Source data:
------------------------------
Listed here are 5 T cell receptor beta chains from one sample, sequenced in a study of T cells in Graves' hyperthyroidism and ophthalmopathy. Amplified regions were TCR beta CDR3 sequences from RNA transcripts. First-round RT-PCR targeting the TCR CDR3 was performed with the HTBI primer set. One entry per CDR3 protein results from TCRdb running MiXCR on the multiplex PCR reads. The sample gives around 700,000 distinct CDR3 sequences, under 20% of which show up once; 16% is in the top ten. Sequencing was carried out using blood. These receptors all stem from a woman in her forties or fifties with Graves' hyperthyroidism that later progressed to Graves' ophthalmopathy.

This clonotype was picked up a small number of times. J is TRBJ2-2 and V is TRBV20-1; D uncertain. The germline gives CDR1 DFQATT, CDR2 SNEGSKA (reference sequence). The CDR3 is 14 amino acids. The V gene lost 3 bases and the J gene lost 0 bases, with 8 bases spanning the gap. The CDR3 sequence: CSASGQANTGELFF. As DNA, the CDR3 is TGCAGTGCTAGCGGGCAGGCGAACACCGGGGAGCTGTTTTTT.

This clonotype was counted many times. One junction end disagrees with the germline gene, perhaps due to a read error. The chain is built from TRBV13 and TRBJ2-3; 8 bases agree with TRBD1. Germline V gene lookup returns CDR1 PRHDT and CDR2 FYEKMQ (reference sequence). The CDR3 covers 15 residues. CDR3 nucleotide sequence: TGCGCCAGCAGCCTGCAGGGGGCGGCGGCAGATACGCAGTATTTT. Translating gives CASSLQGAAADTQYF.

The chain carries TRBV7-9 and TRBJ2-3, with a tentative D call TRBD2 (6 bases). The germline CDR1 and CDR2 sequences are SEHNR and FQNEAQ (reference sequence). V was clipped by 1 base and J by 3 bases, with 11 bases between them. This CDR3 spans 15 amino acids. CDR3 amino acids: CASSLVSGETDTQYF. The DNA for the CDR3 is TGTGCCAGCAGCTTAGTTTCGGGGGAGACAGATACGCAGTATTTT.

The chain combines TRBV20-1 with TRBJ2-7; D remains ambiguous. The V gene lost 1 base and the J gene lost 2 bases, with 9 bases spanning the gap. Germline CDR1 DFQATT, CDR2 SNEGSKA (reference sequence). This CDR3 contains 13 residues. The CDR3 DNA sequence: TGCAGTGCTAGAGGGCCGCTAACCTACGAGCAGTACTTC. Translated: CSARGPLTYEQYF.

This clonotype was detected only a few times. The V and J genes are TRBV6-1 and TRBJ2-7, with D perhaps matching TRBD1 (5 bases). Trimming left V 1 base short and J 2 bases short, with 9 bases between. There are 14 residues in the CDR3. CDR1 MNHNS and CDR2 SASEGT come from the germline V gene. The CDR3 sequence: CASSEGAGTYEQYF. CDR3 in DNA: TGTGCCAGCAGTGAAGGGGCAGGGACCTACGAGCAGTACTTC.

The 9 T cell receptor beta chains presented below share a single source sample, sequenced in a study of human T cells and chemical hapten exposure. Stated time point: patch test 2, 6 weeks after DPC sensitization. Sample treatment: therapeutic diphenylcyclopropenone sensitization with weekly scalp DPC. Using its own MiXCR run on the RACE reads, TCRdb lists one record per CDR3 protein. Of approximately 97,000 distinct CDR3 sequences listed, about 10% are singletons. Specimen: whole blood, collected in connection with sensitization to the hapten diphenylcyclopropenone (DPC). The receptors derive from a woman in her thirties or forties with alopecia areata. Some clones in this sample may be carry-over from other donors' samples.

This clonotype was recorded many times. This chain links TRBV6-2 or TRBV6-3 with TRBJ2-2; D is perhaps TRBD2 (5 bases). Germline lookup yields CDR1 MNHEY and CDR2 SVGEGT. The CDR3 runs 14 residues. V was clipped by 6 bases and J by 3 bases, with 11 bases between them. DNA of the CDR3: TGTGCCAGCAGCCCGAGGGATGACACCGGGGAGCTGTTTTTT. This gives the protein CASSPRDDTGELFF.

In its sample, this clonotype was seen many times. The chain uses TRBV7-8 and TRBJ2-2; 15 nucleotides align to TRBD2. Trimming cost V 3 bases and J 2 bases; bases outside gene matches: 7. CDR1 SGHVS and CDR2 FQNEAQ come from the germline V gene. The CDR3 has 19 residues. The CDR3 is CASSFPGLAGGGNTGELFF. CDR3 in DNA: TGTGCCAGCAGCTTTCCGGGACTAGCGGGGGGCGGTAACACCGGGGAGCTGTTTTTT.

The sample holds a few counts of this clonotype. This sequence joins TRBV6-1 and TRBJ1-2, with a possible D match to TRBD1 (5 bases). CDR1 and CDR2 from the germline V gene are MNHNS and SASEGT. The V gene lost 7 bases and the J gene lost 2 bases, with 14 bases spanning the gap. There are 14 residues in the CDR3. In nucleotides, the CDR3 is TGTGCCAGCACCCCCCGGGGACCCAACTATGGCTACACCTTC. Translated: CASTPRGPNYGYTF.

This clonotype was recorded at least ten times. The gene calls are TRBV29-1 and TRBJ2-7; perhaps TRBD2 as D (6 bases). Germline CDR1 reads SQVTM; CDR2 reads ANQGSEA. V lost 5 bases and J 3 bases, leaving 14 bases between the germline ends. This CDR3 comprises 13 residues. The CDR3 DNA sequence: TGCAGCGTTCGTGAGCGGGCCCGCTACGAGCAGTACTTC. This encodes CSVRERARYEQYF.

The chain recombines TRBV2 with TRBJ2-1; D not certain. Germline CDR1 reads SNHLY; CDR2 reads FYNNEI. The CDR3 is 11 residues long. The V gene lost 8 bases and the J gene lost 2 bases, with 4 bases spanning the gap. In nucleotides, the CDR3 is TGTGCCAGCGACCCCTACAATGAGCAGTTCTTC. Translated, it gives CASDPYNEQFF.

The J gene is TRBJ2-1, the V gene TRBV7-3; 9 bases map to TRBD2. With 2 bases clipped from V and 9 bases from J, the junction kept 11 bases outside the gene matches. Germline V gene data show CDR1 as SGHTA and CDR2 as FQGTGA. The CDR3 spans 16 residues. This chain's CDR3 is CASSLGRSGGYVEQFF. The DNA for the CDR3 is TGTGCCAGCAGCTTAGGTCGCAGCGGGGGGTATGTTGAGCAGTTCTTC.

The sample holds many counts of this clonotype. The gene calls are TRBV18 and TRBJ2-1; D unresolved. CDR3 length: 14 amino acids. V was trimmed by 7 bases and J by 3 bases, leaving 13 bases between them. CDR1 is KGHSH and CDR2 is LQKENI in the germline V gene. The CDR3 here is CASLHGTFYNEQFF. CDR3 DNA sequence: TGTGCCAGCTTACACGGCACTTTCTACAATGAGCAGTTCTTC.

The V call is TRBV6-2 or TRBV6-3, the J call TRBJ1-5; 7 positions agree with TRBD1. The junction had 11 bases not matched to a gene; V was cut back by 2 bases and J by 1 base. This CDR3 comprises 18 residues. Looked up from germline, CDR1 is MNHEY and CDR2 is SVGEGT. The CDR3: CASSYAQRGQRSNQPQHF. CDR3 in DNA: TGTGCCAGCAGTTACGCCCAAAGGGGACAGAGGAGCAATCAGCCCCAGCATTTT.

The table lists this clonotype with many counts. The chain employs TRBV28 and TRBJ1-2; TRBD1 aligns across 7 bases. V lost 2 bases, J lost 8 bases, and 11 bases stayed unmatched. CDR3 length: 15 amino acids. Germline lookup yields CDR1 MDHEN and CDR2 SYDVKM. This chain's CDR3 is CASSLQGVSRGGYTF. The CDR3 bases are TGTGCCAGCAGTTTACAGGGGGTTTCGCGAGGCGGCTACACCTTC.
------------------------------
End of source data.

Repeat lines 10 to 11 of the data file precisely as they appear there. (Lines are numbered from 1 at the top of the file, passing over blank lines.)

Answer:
The sample holds a few counts of this clonotype. This sequence joins TRBV6-1 and TRBJ1-2, with a possible D match to TRBD1 (5 bases). CDR1 and CDR2 from the germline V gene are MNHNS and SASEGT. The V gene lost 7 bases and the J gene lost 2 bases, with 14 bases spanning the gap. There are 14 residues in the CDR3. In nucleotides, the CDR3 is TGTGCCAGCACCCCCCGGGGACCCAACTATGGCTACACCTTC. Translated: CASTPRGPNYGYTF.

This clonotype was recorded at least ten times. The gene calls are TRBV29-1 and TRBJ2-7; perhaps TRBD2 as D (6 bases). Germline CDR1 reads SQVTM; CDR2 reads ANQGSEA. V lost 5 bases and J 3 bases, leaving 14 bases between the germline ends. This CDR3 comprises 13 residues. The CDR3 DNA sequence: TGCAGCGTTCGTGAGCGGGCCCGCTACGAGCAGTACTTC. This encodes CSVRERARYEQYF.